By Richard T. Schneider
Atmospheric pressure acting on the exterior of evacuated cup generates lifting force.
Locating cups uniformly around load's center of gravity balances lifting force.
When an application calls for lifting or handling with vacuum-as the interface between the load and the actuator, a suction cup typically is involved. There is a wide variety of cup types and designs available — each with an advantage in a specific area. But before discussing the use of cups in design, it is important to understand how a cup works. A suction cup adheres to the surface of an object to be handled because the pressure under the cup has been lowered. The higher atmospheric pressure outside the cup pushes it down, holding it to the surface to be handled. The lower internal pressure is achieved by connecting the cup to a vacuum system, which evacuates most of the air from under the cup.
When designing a vacuum system that will lift or hold with suction cups, begin the project at the initial point of contact, and work back to the source of the vacuum flow, which determines the force developed. By properly sizing all the components, the best mix of capacity and efficiency can be attained. Before choosing a cup, consider the surface, its texture and temperature, any porosity, load weight and size, and lifting direction.
Surface and texture
What kind of surface does the application present? Is it flat or curved, and what are the overall dimensions? Suction cups are designed to be more effective on one surface than another. Answer this question correctly, or you could be fighting against the wrong cup throughout this design project.
Surface texture is the next consideration. The surface may appear to be perfectly flat and thus, present an easy lift. But a closer examination could reveal a grainy surface texture that allows leakage, or show some other variation that limits the type of cup that can be used. Some applications might require a soft cup material because of the texture of the surface.
Soft or low-durometer cups usually will seal more effectively against grainy or rough-textured surfaces. But a softer durometer will increase the flexibility of the whole cup body. Such increased flexibility can decrease stability during actual handling. A dualdurometer cup — usually with a 30-durometer lip and 50-durometer body — can improve compliance while retaining stability.
The presence of lubricants is another consideration. The cup material must be resistant to the lubricant. Contact with incompatible material can cause the elastomer to become gummy or sticky — or in the worst case, to become brittle and crack. Applications with lubricants call for a cup design with an edge that will act as a squeegee. Such cups may have a slight radius at the point where the lip touches the surface; other designs have the shape of a shallow bowl. (These cups are not suitable for flat, dry surfaces because they would increase drag, possibly curling under.) On flat, lubricated surfaces, the edge has a wiping effect as it slides outward when atmospheric pressure pushes down on the cup. These cups are fitted with cleats that act as treads to reduce the risk of slippage.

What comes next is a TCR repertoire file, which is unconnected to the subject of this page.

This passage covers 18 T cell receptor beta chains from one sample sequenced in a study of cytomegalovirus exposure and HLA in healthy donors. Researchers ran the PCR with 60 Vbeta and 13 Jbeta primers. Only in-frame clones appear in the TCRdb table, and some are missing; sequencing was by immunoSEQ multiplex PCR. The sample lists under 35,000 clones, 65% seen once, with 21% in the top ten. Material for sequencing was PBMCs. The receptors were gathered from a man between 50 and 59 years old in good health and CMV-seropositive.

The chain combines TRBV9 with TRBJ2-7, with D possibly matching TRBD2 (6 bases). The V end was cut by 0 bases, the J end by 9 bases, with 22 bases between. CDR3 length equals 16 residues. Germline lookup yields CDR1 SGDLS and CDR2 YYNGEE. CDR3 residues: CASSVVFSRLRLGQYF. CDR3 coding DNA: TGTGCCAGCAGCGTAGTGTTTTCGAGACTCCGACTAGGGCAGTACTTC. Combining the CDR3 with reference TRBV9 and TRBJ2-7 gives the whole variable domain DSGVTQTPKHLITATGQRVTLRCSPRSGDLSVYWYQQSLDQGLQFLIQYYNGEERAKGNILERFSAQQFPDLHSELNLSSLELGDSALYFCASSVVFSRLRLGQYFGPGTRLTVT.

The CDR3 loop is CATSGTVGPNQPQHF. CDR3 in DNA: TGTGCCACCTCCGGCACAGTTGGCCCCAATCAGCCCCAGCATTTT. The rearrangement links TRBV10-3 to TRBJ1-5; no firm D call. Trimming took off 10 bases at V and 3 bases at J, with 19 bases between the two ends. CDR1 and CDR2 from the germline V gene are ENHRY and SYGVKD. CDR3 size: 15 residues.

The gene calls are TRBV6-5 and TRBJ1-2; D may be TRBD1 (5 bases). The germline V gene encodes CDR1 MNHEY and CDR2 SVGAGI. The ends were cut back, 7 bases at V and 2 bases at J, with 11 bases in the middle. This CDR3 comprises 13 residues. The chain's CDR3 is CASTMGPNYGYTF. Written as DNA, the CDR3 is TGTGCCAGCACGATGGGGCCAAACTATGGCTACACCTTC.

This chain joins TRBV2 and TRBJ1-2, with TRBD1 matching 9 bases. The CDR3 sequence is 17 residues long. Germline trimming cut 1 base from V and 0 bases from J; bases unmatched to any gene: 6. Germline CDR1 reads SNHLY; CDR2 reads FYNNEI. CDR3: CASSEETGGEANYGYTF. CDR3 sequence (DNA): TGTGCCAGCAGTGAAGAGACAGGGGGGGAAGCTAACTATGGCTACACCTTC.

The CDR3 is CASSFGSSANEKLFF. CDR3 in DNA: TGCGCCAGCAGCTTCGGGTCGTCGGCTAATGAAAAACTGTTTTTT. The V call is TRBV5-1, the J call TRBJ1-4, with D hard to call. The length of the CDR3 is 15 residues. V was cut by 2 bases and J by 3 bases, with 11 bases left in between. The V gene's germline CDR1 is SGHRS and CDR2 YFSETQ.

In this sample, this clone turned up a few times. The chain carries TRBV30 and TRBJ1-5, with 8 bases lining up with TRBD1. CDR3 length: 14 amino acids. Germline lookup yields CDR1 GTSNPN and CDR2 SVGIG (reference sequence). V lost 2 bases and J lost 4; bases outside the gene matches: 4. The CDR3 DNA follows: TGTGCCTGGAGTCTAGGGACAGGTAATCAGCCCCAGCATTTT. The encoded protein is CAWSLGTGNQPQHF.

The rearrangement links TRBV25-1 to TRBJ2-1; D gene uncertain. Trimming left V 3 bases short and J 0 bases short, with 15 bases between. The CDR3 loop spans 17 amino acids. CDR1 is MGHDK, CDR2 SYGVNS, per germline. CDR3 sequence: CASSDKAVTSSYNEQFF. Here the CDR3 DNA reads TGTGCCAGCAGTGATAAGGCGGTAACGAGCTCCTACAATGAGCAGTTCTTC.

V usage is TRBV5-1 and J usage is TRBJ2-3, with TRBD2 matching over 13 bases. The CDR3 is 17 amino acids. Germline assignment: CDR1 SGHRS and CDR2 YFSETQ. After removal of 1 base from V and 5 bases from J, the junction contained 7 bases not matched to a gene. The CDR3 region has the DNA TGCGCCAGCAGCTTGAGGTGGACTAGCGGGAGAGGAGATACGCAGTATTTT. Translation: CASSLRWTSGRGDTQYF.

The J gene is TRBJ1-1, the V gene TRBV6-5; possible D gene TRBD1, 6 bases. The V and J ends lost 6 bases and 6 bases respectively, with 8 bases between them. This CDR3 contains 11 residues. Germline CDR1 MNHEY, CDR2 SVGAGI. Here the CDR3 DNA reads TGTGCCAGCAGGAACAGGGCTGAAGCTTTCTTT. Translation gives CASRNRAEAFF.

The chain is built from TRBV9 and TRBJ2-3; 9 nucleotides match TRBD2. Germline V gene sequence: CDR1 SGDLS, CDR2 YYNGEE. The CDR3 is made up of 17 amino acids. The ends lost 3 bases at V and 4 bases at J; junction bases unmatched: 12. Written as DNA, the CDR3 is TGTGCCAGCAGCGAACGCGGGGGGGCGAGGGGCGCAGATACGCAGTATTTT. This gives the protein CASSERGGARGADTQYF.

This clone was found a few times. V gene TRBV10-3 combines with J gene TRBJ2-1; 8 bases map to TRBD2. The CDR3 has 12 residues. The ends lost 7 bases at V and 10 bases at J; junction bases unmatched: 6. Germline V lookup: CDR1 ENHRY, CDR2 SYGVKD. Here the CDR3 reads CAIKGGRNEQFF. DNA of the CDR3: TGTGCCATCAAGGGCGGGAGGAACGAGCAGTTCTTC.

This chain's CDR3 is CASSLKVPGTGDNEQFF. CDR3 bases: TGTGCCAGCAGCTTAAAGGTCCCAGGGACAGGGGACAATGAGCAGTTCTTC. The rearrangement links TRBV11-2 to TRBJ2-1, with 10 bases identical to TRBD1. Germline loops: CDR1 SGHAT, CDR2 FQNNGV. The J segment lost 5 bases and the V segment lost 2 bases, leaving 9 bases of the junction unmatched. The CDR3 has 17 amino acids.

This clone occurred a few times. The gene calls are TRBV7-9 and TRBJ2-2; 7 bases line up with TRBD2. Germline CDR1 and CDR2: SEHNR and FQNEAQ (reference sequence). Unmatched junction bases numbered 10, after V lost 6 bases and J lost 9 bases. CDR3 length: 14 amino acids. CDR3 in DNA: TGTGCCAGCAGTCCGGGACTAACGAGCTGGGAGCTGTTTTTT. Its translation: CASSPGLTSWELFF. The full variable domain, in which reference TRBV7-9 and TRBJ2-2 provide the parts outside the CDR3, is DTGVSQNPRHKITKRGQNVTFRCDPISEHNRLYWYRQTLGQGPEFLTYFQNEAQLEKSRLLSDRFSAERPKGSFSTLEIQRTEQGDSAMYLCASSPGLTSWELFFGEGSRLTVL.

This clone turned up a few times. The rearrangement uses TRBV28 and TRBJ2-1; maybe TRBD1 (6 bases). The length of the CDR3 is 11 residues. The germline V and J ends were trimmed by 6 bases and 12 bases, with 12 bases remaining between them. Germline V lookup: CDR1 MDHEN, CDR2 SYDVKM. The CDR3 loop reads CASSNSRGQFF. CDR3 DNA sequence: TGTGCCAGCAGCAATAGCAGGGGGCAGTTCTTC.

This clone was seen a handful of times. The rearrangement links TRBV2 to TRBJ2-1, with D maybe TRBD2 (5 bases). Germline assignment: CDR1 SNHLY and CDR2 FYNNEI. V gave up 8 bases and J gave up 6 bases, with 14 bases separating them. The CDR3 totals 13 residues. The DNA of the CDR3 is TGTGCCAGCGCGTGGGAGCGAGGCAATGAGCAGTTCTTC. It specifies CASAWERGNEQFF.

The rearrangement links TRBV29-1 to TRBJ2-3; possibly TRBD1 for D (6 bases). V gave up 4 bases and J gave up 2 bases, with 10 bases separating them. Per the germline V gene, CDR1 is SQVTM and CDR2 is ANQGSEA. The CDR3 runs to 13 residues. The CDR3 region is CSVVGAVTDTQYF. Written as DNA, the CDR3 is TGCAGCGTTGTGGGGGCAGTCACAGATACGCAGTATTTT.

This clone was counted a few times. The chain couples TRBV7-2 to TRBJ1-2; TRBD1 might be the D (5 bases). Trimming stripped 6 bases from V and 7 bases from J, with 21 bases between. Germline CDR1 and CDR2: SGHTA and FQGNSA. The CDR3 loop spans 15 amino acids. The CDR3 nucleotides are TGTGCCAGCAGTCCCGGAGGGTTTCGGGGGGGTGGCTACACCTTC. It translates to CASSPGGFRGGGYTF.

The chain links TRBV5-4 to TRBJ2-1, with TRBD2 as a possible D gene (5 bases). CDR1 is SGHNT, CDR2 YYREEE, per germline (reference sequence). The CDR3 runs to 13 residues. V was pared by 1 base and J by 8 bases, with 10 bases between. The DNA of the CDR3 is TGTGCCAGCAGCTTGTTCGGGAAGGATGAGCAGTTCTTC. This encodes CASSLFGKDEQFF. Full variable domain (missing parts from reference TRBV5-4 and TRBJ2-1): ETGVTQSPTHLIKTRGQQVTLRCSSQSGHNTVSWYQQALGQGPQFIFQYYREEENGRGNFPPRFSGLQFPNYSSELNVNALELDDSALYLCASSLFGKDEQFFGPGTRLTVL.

The potential for surface marking is another factor in cup selection. Products, such as glass or styrene plastic, with highly polished surfaces can retain a cup imprint — just as a handprint might appear on the same type of surface. A mark-free cup, molded without a release agent, avoids marking. Other cup compounds can leach plastisols that may mark some surfaces. Products that will later be coated or painted may need special cups. Silicone from release agents and silicone rubber itself can leave marks that only become visible when the coating or paint fail to adhere to that location.
Is the material solid and nonporous like glass, or porous like paper? The answer to this question will impact the design from the choice of cups to the decision of what size pump to use. Porosity is defined as the amount of outside atmosphere that passes through an object under vacuum. A solid material with no pores or openings will not allow outside atmosphere in. Paper, for example, is full of tiny pores and leaks a considerable amount of air into any application. Temperature extremes at the contact surface also can effect cup performance. Might the workpiece be coming out of an oven — or a refrigerator? Its best to know this ahead of time to learn how a specific cup material will respond.
Weight and size
It is only logical that the weight and dimensions of the object to be lifted are known. These two indicators determine the number and size of the suction cups needed. Any design should incorporate a safety factor greater than two.
Workpiece size also determines the placement of the cups. Suction cups should always be positioned relative to the objects center of gravity. This allows for proper balance on the lifting actuator.